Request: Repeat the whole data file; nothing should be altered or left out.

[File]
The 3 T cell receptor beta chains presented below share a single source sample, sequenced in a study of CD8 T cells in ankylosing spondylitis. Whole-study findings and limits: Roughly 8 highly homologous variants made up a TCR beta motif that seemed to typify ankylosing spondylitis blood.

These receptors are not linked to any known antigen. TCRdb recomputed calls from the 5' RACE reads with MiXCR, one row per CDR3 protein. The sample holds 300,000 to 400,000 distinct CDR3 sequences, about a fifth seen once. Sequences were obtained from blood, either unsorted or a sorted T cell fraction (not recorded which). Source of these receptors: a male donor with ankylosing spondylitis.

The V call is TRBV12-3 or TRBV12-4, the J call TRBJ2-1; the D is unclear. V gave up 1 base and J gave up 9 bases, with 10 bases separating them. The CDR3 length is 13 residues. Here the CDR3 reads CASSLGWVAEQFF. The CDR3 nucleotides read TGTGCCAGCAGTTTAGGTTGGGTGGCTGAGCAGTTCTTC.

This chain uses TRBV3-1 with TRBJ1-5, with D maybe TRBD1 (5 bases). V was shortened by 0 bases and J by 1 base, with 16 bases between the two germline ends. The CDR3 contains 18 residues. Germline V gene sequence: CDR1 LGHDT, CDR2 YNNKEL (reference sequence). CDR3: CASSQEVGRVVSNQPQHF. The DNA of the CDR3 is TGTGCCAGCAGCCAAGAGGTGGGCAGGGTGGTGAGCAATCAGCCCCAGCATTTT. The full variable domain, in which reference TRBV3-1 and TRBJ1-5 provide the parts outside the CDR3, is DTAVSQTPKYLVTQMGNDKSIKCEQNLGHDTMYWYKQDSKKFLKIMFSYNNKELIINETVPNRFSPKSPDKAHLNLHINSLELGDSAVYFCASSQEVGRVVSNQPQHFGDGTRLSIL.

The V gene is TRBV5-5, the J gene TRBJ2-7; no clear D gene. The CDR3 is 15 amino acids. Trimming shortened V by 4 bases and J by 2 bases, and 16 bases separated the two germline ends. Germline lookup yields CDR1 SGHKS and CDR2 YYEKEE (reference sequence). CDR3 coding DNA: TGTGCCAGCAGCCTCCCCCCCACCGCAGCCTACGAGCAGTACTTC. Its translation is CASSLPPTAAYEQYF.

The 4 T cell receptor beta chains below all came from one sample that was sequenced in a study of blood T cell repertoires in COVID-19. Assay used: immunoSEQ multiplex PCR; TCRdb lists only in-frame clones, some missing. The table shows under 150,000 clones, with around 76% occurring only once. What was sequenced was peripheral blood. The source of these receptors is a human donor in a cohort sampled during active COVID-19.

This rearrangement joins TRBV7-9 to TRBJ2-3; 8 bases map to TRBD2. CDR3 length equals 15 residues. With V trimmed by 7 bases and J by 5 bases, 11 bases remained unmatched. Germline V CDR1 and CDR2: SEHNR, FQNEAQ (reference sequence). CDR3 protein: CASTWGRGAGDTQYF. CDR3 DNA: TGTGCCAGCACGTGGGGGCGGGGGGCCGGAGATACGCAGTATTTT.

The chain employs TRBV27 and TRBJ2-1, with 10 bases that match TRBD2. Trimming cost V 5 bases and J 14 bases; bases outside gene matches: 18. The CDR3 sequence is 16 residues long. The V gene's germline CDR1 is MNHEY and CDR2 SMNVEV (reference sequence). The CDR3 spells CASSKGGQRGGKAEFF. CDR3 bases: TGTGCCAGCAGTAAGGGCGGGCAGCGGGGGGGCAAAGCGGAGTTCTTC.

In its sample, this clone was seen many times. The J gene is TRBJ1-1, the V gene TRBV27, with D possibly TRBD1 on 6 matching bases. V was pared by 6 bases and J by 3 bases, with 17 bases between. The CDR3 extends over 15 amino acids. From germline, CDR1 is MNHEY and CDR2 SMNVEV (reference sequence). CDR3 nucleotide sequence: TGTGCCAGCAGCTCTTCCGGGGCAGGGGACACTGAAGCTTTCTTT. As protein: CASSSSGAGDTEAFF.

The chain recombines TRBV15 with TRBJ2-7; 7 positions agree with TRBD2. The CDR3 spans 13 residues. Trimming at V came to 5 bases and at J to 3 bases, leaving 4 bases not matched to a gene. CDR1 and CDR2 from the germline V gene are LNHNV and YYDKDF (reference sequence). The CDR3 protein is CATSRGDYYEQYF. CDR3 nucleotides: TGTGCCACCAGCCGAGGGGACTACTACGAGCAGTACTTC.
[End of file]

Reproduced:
The 3 T cell receptor beta chains presented below share a single source sample, sequenced in a study of CD8 T cells in ankylosing spondylitis. Whole-study findings and limits: Roughly 8 highly homologous variants made up a TCR beta motif that seemed to typify ankylosing spondylitis blood.

These receptors are not linked to any known antigen. TCRdb recomputed calls from the 5' RACE reads with MiXCR, one row per CDR3 protein. The sample holds 300,000 to 400,000 distinct CDR3 sequences, about a fifth seen once. Sequences were obtained from blood, either unsorted or a sorted T cell fraction (not recorded which). Source of these receptors: a male donor with ankylosing spondylitis.

The V call is TRBV12-3 or TRBV12-4, the J call TRBJ2-1; the D is unclear. V gave up 1 base and J gave up 9 bases, with 10 bases separating them. The CDR3 length is 13 residues. Here the CDR3 reads CASSLGWVAEQFF. The CDR3 nucleotides read TGTGCCAGCAGTTTAGGTTGGGTGGCTGAGCAGTTCTTC.

This chain uses TRBV3-1 with TRBJ1-5, with D maybe TRBD1 (5 bases). V was shortened by 0 bases and J by 1 base, with 16 bases between the two germline ends. The CDR3 contains 18 residues. Germline V gene sequence: CDR1 LGHDT, CDR2 YNNKEL (reference sequence). CDR3: CASSQEVGRVVSNQPQHF. The DNA of the CDR3 is TGTGCCAGCAGCCAAGAGGTGGGCAGGGTGGTGAGCAATCAGCCCCAGCATTTT. The full variable domain, in which reference TRBV3-1 and TRBJ1-5 provide the parts outside the CDR3, is DTAVSQTPKYLVTQMGNDKSIKCEQNLGHDTMYWYKQDSKKFLKIMFSYNNKELIINETVPNRFSPKSPDKAHLNLHINSLELGDSAVYFCASSQEVGRVVSNQPQHFGDGTRLSIL.

The V gene is TRBV5-5, the J gene TRBJ2-7; no clear D gene. The CDR3 is 15 amino acids. Trimming shortened V by 4 bases and J by 2 bases, and 16 bases separated the two germline ends. Germline lookup yields CDR1 SGHKS and CDR2 YYEKEE (reference sequence). CDR3 coding DNA: TGTGCCAGCAGCCTCCCCCCCACCGCAGCCTACGAGCAGTACTTC. Its translation is CASSLPPTAAYEQYF.

The 4 T cell receptor beta chains below all came from one sample that was sequenced in a study of blood T cell repertoires in COVID-19. Assay used: immunoSEQ multiplex PCR; TCRdb lists only in-frame clones, some missing. The table shows under 150,000 clones, with around 76% occurring only once. What was sequenced was peripheral blood. The source of these receptors is a human donor in a cohort sampled during active COVID-19.

This rearrangement joins TRBV7-9 to TRBJ2-3; 8 bases map to TRBD2. CDR3 length equals 15 residues. With V trimmed by 7 bases and J by 5 bases, 11 bases remained unmatched. Germline V CDR1 and CDR2: SEHNR, FQNEAQ (reference sequence). CDR3 protein: CASTWGRGAGDTQYF. CDR3 DNA: TGTGCCAGCACGTGGGGGCGGGGGGCCGGAGATACGCAGTATTTT.

The chain employs TRBV27 and TRBJ2-1, with 10 bases that match TRBD2. Trimming cost V 5 bases and J 14 bases; bases outside gene matches: 18. The CDR3 sequence is 16 residues long. The V gene's germline CDR1 is MNHEY and CDR2 SMNVEV (reference sequence). The CDR3 spells CASSKGGQRGGKAEFF. CDR3 bases: TGTGCCAGCAGTAAGGGCGGGCAGCGGGGGGGCAAAGCGGAGTTCTTC.

In its sample, this clone was seen many times. The J gene is TRBJ1-1, the V gene TRBV27, with D possibly TRBD1 on 6 matching bases. V was pared by 6 bases and J by 3 bases, with 17 bases between. The CDR3 extends over 15 amino acids. From germline, CDR1 is MNHEY and CDR2 SMNVEV (reference sequence). CDR3 nucleotide sequence: TGTGCCAGCAGCTCTTCCGGGGCAGGGGACACTGAAGCTTTCTTT. As protein: CASSSSGAGDTEAFF.

The chain recombines TRBV15 with TRBJ2-7; 7 positions agree with TRBD2. The CDR3 spans 13 residues. Trimming at V came to 5 bases and at J to 3 bases, leaving 4 bases not matched to a gene. CDR1 and CDR2 from the germline V gene are LNHNV and YYDKDF (reference sequence). The CDR3 protein is CATSRGDYYEQYF. CDR3 nucleotides: TGTGCCACCAGCCGAGGGGACTACTACGAGCAGTACTTC.